By contract, essentially acting as a capitated HMO, UTMB-Galveston provides medical care for 80% of prisoners in the state, much of it via "telemedicine" where inmates are seen via teleconferencing link by doctors in Galveston. The Texas Tech medical school handles the other 20%. But with Galveston Island devastated and UT's facilities there in tatters, UTMB just announced widespread layoffs, reports the Houston Chronicle:
A day after elected officials claimed they had helped avert a planned layoff of thousands of employees at the University of Texas Medical Branch, the interim chancellor of the UT System said a "significant" portion of workers will lose their jobs.This announcement raises many more questions, especially for the state prison system, than the article answers. How will these layoffs affect UTMB's contract with TDCJ, which already was an underfunded, understaffed hodge podge of services held together by "telemedicine" out of Galveston? Has TDCJ reduced medical services in the wake of Ike, one wonders? And if so, how is that playing out in the field? After all, Ike hit Galveston on Sept. 12, nearly a month ago. (Thank heavens the main pharmacy is located in Huntsville; if it had been destroyed, I'm not sure how the agency would operate.)
The layoffs will come as a direct result of damage inflicted by Hurricane Ike, which cost the academic medical center about $710 million in building damage, ruined equipment, revenue losses, cleanup and evacuation. Insurance will cover about $100 million, said Kenneth Shine, the interim chancellor and executive vice chancellor for health affairs, in a story Thursday in the Austin American-Statesman.
"We recognize there have to be significant reductions in force on the island," Shine said. "It's a very challenging situation."
According to Shine, some of the 85 buildings on campus took on as much as 8 feet of water, and storm damage essentially destroyed the hospital's kitchen, blood bank and radiology department.
In addition, the center's main revenue source, a 500-bed hospital at the campus, is expected to return as a 200-bed hospital for the foreseeable future. With the hospital and other revenue generators out of commission or at reduced capacity, the medical branch will likely operate at a deficit beginning as soon as next month, Shine said.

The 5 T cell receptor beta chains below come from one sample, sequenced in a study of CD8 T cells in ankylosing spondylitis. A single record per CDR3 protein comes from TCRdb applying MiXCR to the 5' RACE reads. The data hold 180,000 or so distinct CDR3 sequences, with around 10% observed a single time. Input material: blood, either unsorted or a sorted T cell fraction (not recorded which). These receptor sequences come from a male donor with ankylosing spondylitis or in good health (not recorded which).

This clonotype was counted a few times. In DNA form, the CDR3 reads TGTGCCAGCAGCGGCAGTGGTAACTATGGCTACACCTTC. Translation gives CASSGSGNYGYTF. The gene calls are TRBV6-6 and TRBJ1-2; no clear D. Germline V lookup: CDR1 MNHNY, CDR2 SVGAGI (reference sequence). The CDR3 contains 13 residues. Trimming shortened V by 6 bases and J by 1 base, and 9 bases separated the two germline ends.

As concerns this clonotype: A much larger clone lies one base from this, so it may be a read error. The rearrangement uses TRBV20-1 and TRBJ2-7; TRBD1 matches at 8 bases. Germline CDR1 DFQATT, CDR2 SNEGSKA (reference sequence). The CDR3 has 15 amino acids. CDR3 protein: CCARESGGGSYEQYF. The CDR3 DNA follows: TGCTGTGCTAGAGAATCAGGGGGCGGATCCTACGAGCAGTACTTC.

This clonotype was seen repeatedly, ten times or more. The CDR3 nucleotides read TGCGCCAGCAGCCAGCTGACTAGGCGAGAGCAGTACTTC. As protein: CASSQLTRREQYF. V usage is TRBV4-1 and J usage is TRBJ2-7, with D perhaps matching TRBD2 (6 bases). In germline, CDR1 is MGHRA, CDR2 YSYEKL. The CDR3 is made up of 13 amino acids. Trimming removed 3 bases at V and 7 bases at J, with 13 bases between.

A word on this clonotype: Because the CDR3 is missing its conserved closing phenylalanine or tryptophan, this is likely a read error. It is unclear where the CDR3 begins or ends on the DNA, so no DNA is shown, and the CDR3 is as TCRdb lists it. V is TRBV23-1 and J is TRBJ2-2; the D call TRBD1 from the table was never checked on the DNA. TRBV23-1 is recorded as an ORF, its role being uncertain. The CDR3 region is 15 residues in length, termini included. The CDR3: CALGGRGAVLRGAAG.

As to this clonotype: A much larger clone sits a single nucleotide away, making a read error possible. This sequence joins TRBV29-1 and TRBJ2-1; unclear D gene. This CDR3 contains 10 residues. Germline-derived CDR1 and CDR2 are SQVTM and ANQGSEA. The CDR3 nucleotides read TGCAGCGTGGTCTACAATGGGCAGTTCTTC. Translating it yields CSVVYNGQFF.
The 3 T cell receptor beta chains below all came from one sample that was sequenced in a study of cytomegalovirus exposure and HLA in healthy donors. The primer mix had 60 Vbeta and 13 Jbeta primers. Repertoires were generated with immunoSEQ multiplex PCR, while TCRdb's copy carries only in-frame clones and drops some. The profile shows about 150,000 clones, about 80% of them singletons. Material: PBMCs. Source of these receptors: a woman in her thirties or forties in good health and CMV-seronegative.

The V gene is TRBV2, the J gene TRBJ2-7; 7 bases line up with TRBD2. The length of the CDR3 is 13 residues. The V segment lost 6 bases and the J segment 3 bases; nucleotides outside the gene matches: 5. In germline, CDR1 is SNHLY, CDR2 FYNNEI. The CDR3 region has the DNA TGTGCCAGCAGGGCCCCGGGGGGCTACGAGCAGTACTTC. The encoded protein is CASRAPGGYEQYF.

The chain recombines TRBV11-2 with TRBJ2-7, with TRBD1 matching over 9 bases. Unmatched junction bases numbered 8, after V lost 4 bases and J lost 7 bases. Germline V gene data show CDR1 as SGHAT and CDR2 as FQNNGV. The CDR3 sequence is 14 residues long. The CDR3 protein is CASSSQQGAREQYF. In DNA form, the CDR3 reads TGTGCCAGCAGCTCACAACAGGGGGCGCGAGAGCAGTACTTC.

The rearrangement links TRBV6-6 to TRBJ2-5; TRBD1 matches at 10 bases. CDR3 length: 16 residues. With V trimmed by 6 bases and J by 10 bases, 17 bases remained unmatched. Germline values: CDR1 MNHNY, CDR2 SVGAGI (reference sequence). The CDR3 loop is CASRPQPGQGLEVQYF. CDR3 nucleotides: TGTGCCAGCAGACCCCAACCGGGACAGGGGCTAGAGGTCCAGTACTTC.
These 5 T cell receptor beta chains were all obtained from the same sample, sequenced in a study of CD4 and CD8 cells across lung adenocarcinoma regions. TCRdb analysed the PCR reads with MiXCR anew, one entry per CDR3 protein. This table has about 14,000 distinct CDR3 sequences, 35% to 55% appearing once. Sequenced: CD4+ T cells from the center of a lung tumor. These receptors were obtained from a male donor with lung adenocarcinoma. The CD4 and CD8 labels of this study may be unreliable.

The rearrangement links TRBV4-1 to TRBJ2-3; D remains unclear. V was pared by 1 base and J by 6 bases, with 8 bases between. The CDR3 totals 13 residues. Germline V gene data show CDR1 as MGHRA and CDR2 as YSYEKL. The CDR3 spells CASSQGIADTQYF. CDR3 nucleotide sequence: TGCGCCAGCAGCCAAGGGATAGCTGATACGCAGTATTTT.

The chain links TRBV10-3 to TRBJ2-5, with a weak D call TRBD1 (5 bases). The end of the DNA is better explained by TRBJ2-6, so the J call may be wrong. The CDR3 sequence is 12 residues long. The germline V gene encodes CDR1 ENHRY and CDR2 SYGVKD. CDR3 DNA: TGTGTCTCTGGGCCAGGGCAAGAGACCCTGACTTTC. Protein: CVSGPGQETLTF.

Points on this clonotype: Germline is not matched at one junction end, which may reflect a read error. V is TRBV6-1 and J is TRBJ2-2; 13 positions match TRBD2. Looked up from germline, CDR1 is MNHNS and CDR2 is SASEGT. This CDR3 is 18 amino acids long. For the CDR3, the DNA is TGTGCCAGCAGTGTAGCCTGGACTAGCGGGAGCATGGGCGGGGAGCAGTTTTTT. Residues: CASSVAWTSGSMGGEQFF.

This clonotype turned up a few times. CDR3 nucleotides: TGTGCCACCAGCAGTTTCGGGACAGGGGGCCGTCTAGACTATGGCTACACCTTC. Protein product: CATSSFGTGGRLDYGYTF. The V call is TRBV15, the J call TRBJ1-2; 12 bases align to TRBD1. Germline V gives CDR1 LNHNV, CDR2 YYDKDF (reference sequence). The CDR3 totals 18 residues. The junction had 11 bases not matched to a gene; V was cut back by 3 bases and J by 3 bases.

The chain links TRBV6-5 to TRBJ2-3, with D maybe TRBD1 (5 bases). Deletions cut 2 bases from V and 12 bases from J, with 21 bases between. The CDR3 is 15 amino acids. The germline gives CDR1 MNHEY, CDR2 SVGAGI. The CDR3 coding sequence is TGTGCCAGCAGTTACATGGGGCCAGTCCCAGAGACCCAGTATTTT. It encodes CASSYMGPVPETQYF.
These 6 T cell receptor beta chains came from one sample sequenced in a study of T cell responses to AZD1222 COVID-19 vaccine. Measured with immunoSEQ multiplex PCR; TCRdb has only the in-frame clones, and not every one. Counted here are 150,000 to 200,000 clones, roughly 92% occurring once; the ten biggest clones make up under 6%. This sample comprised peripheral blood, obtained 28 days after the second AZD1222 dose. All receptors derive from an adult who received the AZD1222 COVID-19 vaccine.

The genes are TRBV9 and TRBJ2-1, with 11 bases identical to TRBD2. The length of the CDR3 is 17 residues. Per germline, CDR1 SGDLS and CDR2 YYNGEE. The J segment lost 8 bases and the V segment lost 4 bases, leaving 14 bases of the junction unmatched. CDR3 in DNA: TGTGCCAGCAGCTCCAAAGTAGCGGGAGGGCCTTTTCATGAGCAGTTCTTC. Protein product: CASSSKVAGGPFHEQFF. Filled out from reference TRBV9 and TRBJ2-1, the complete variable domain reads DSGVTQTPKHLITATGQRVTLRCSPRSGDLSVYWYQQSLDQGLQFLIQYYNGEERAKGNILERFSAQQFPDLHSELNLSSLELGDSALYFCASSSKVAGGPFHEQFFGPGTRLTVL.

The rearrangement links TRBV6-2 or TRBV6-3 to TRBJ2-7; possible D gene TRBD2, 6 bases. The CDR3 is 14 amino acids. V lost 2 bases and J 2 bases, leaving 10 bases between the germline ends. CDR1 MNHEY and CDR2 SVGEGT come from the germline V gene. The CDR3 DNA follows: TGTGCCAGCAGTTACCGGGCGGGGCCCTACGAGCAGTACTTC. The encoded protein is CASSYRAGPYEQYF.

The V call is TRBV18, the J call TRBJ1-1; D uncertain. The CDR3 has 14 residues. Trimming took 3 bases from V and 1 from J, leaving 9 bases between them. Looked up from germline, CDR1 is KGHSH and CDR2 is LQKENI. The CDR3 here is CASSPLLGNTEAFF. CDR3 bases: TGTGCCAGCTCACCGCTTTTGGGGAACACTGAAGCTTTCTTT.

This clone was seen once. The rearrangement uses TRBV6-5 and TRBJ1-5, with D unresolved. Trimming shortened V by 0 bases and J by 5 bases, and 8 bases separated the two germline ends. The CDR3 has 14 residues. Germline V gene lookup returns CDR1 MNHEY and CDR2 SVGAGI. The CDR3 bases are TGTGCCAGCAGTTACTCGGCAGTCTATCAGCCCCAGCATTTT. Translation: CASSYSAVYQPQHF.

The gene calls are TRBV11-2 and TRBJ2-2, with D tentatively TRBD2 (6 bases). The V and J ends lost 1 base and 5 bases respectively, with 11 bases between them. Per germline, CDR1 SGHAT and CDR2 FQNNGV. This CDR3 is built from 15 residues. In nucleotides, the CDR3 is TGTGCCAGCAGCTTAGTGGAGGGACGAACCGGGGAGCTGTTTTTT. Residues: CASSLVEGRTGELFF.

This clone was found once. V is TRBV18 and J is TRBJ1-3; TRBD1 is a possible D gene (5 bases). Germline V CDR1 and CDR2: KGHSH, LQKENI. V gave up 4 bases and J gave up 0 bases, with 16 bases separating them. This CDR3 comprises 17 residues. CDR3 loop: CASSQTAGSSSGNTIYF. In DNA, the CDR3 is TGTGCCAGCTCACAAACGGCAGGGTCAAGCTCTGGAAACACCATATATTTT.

Prisoners at the hospital in Galveston were evacuated to Tyler, where the UT-Tyler Hospital continues to handle their care. But it's not designed as a prison hospital, nor is it likely equipped to act as the center of UTMB's telemedicine services. The Chronicle reported that the prison hospital "wasn't badly damaged, but many of the required auxiliary services, including a pharmacy, aren't yet available."
Certainly the system must be flexible and I have tremendous sympathy for those in Galveston who've lost their homes and in many cases, now, their livelihood. But the medical school is also the health care system for 106 prison units holding more than 150,000 prisoners (from UTMB's perspective, read: "patients"), about 40 of whom die every month regardless of the weather. (That's more than California even though their prison system is larger.) It's one thing to scale back services for a month or so in response to disaster, but if UTMB lays off most of their staff and their facilities in Galveston are out of commission, is UTMB even capable of fulfilling its TDCJ contract anymore? Quien sabe?
I'll poke around today and see what else I can discover on this topic; check back for updates at the end of this post. And anyone with first-hand knowledge of what's going on inside the prisons with UTMB-delivered healthcare services, please let us know in the comments.
UPDATE (10/10) I put out some feelers and am still waiting to hear back. Most UTMB buildings, though, are currently not open even for employees. Also, in addition to buildings and labs, many computers were damaged and heaven knows how long it will take to sort out their information systems. Certainly it will be a profound test of their backup systems, at the very least.